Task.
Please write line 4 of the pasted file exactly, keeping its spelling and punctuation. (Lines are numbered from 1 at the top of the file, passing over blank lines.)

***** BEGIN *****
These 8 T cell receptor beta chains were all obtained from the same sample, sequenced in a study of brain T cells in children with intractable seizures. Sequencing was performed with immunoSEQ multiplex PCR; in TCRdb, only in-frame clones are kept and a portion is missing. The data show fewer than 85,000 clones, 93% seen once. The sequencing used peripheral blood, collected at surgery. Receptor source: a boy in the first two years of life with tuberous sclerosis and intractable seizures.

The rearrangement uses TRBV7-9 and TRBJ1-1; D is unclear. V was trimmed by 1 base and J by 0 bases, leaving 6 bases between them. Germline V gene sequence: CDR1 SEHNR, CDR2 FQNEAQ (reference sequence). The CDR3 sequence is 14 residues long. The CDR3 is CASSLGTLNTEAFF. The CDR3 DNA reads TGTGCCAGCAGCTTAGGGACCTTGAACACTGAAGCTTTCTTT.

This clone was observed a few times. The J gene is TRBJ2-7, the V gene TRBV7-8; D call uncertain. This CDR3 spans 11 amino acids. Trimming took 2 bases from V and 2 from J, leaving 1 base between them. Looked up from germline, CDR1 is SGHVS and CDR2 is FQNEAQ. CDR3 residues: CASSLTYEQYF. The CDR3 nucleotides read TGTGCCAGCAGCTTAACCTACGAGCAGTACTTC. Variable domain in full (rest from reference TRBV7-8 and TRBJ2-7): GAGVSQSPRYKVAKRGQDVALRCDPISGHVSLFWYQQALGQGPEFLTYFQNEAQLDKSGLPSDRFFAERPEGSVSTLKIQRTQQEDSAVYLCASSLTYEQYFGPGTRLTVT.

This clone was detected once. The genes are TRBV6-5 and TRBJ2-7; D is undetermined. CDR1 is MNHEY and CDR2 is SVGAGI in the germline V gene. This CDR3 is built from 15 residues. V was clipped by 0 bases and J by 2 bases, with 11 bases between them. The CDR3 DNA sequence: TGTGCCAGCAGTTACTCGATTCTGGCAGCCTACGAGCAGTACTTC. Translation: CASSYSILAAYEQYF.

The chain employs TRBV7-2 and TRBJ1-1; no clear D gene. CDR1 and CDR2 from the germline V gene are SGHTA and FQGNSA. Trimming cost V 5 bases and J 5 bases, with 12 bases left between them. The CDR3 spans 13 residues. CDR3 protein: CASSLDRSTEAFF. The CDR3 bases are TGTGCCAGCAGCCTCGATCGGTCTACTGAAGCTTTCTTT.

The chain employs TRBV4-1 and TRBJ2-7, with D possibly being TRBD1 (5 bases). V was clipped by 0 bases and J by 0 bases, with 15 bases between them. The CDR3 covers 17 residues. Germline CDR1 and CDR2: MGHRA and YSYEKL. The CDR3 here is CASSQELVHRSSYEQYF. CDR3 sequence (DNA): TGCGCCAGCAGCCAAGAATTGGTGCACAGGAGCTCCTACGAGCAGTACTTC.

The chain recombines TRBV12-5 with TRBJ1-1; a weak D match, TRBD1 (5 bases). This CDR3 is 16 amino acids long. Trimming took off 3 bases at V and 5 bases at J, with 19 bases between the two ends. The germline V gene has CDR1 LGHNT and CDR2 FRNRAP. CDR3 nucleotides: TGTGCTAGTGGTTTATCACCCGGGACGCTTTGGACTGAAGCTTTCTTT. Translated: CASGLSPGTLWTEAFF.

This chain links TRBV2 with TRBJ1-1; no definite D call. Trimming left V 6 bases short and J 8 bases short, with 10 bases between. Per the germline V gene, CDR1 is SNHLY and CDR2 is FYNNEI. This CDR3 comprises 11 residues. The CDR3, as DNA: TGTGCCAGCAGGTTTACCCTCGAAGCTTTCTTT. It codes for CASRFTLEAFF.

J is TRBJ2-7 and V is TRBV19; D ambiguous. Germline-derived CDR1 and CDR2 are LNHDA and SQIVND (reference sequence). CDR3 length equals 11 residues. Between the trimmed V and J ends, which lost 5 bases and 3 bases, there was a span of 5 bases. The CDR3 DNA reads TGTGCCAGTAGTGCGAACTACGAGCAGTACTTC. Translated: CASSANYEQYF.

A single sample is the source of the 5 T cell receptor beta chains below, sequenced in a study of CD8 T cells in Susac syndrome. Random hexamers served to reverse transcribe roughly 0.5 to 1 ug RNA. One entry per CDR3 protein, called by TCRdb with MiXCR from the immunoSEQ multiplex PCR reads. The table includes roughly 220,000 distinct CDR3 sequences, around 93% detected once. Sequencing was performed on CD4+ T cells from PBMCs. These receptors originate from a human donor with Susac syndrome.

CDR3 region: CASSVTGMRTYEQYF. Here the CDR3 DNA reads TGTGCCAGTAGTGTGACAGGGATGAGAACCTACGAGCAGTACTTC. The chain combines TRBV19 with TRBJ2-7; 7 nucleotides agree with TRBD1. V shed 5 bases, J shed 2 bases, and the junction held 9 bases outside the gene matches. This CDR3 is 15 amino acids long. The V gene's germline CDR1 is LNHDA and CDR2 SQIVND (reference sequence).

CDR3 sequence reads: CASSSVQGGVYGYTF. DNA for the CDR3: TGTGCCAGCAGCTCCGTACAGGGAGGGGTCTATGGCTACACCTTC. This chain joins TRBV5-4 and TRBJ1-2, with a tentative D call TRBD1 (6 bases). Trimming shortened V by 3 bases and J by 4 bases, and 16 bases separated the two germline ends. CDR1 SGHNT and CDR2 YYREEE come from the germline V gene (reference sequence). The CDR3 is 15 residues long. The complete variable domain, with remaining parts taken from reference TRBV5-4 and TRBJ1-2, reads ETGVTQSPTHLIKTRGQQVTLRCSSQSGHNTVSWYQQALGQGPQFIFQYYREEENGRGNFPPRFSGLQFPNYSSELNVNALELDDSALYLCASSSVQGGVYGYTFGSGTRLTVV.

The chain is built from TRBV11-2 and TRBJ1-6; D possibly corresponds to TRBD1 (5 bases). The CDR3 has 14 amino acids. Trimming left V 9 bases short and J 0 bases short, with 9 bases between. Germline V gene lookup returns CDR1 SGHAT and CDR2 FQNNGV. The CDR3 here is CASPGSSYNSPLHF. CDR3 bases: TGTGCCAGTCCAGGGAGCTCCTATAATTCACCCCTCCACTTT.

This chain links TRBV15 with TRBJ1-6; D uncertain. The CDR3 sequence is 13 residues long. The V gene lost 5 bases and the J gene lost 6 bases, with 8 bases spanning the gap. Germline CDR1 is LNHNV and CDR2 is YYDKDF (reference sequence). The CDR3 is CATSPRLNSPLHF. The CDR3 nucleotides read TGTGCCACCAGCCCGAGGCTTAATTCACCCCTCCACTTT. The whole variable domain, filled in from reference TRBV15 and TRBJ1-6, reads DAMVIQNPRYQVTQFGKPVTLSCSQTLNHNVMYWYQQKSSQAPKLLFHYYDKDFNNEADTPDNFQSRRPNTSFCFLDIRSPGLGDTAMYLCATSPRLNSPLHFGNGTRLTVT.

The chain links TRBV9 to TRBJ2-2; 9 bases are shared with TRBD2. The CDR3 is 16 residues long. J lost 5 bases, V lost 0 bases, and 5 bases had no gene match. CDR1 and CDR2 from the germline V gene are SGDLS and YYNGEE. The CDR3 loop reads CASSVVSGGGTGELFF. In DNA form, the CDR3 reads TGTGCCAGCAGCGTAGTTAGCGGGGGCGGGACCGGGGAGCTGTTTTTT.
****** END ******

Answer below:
This clone was detected once. The genes are TRBV6-5 and TRBJ2-7; D is undetermined. CDR1 is MNHEY and CDR2 is SVGAGI in the germline V gene. This CDR3 is built from 15 residues. V was clipped by 0 bases and J by 2 bases, with 11 bases between them. The CDR3 DNA sequence: TGTGCCAGCAGTTACTCGATTCTGGCAGCCTACGAGCAGTACTTC. Translation: CASSYSILAAYEQYF.